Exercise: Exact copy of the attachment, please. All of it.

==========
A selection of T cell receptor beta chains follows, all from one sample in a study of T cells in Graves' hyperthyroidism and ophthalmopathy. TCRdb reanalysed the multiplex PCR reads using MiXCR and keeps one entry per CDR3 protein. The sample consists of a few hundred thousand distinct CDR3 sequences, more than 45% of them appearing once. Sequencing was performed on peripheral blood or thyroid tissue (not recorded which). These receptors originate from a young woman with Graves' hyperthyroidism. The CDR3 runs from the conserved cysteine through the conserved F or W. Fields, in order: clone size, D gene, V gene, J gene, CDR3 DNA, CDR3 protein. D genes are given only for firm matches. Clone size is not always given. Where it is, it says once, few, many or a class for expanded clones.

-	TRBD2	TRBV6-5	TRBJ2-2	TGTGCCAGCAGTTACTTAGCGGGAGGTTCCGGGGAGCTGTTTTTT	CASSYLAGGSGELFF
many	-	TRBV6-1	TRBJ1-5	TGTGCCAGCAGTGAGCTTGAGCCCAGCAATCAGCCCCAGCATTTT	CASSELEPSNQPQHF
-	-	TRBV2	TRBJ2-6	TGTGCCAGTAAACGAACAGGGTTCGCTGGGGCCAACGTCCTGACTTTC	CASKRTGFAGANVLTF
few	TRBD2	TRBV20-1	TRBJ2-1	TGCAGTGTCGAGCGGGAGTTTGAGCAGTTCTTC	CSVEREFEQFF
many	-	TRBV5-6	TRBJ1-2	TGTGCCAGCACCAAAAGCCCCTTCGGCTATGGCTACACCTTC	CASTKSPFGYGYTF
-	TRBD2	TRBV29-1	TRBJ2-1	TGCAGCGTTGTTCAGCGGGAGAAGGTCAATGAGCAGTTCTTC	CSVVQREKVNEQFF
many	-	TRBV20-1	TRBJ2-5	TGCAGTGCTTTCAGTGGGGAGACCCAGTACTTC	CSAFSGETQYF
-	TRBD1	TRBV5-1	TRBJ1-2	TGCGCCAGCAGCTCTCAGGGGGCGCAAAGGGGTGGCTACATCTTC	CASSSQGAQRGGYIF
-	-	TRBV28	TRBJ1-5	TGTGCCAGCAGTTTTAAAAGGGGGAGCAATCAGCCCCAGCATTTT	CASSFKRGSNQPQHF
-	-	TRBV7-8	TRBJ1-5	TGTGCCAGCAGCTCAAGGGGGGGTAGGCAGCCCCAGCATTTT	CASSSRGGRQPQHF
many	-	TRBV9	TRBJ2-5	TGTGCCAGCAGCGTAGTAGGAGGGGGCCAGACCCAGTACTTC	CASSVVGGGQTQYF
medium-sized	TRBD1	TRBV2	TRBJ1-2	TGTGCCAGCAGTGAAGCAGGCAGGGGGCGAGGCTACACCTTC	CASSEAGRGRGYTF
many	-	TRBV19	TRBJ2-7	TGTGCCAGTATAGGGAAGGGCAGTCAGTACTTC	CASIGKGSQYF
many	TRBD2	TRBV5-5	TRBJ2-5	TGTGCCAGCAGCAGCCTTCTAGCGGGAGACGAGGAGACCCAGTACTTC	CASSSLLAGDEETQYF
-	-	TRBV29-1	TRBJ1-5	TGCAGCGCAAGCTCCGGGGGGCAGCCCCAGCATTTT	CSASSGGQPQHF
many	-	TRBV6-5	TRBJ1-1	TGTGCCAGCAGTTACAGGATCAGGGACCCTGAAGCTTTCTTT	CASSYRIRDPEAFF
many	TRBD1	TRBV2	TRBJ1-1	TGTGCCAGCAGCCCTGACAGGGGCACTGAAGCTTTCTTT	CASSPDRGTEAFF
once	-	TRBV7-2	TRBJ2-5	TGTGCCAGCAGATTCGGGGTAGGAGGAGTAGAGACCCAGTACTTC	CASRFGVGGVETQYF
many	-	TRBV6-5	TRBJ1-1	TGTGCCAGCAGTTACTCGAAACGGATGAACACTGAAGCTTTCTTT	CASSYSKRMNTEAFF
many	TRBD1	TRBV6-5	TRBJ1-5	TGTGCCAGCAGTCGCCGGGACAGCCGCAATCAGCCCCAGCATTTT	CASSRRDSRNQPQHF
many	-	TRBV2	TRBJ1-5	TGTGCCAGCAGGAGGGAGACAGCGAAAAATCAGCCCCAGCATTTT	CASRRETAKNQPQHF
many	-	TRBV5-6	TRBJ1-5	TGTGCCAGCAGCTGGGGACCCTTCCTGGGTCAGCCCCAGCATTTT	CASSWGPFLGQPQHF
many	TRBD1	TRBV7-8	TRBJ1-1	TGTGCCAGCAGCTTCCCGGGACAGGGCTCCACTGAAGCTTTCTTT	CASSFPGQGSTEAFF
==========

A selection of T cell receptor beta chains follows, all from one sample in a study of T cells in Graves' hyperthyroidism and ophthalmopathy. TCRdb reanalysed the multiplex PCR reads using MiXCR and keeps one entry per CDR3 protein. The sample consists of a few hundred thousand distinct CDR3 sequences, more than 45% of them appearing once. Sequencing was performed on peripheral blood or thyroid tissue (not recorded which). These receptors originate from a young woman with Graves' hyperthyroidism. The CDR3 runs from the conserved cysteine through the conserved F or W. Fields, in order: clone size, D gene, V gene, J gene, CDR3 DNA, CDR3 protein. D genes are given only for firm matches. Clone size is not always given. Where it is, it says once, few, many or a class for expanded clones.

-	TRBD2	TRBV6-5	TRBJ2-2	TGTGCCAGCAGTTACTTAGCGGGAGGTTCCGGGGAGCTGTTTTTT	CASSYLAGGSGELFF
many	-	TRBV6-1	TRBJ1-5	TGTGCCAGCAGTGAGCTTGAGCCCAGCAATCAGCCCCAGCATTTT	CASSELEPSNQPQHF
-	-	TRBV2	TRBJ2-6	TGTGCCAGTAAACGAACAGGGTTCGCTGGGGCCAACGTCCTGACTTTC	CASKRTGFAGANVLTF
few	TRBD2	TRBV20-1	TRBJ2-1	TGCAGTGTCGAGCGGGAGTTTGAGCAGTTCTTC	CSVEREFEQFF
many	-	TRBV5-6	TRBJ1-2	TGTGCCAGCACCAAAAGCCCCTTCGGCTATGGCTACACCTTC	CASTKSPFGYGYTF
-	TRBD2	TRBV29-1	TRBJ2-1	TGCAGCGTTGTTCAGCGGGAGAAGGTCAATGAGCAGTTCTTC	CSVVQREKVNEQFF
many	-	TRBV20-1	TRBJ2-5	TGCAGTGCTTTCAGTGGGGAGACCCAGTACTTC	CSAFSGETQYF
-	TRBD1	TRBV5-1	TRBJ1-2	TGCGCCAGCAGCTCTCAGGGGGCGCAAAGGGGTGGCTACATCTTC	CASSSQGAQRGGYIF
-	-	TRBV28	TRBJ1-5	TGTGCCAGCAGTTTTAAAAGGGGGAGCAATCAGCCCCAGCATTTT	CASSFKRGSNQPQHF
-	-	TRBV7-8	TRBJ1-5	TGTGCCAGCAGCTCAAGGGGGGGTAGGCAGCCCCAGCATTTT	CASSSRGGRQPQHF
many	-	TRBV9	TRBJ2-5	TGTGCCAGCAGCGTAGTAGGAGGGGGCCAGACCCAGTACTTC	CASSVVGGGQTQYF
medium-sized	TRBD1	TRBV2	TRBJ1-2	TGTGCCAGCAGTGAAGCAGGCAGGGGGCGAGGCTACACCTTC	CASSEAGRGRGYTF
many	-	TRBV19	TRBJ2-7	TGTGCCAGTATAGGGAAGGGCAGTCAGTACTTC	CASIGKGSQYF
many	TRBD2	TRBV5-5	TRBJ2-5	TGTGCCAGCAGCAGCCTTCTAGCGGGAGACGAGGAGACCCAGTACTTC	CASSSLLAGDEETQYF
-	-	TRBV29-1	TRBJ1-5	TGCAGCGCAAGCTCCGGGGGGCAGCCCCAGCATTTT	CSASSGGQPQHF
many	-	TRBV6-5	TRBJ1-1	TGTGCCAGCAGTTACAGGATCAGGGACCCTGAAGCTTTCTTT	CASSYRIRDPEAFF
many	TRBD1	TRBV2	TRBJ1-1	TGTGCCAGCAGCCCTGACAGGGGCACTGAAGCTTTCTTT	CASSPDRGTEAFF
once	-	TRBV7-2	TRBJ2-5	TGTGCCAGCAGATTCGGGGTAGGAGGAGTAGAGACCCAGTACTTC	CASRFGVGGVETQYF
many	-	TRBV6-5	TRBJ1-1	TGTGCCAGCAGTTACTCGAAACGGATGAACACTGAAGCTTTCTTT	CASSYSKRMNTEAFF
many	TRBD1	TRBV6-5	TRBJ1-5	TGTGCCAGCAGTCGCCGGGACAGCCGCAATCAGCCCCAGCATTTT	CASSRRDSRNQPQHF
many	-	TRBV2	TRBJ1-5	TGTGCCAGCAGGAGGGAGACAGCGAAAAATCAGCCCCAGCATTTT	CASRRETAKNQPQHF
many	-	TRBV5-6	TRBJ1-5	TGTGCCAGCAGCTGGGGACCCTTCCTGGGTCAGCCCCAGCATTTT	CASSWGPFLGQPQHF
many	TRBD1	TRBV7-8	TRBJ1-1	TGTGCCAGCAGCTTCCCGGGACAGGGCTCCACTGAAGCTTTCTTT	CASSFPGQGSTEAFF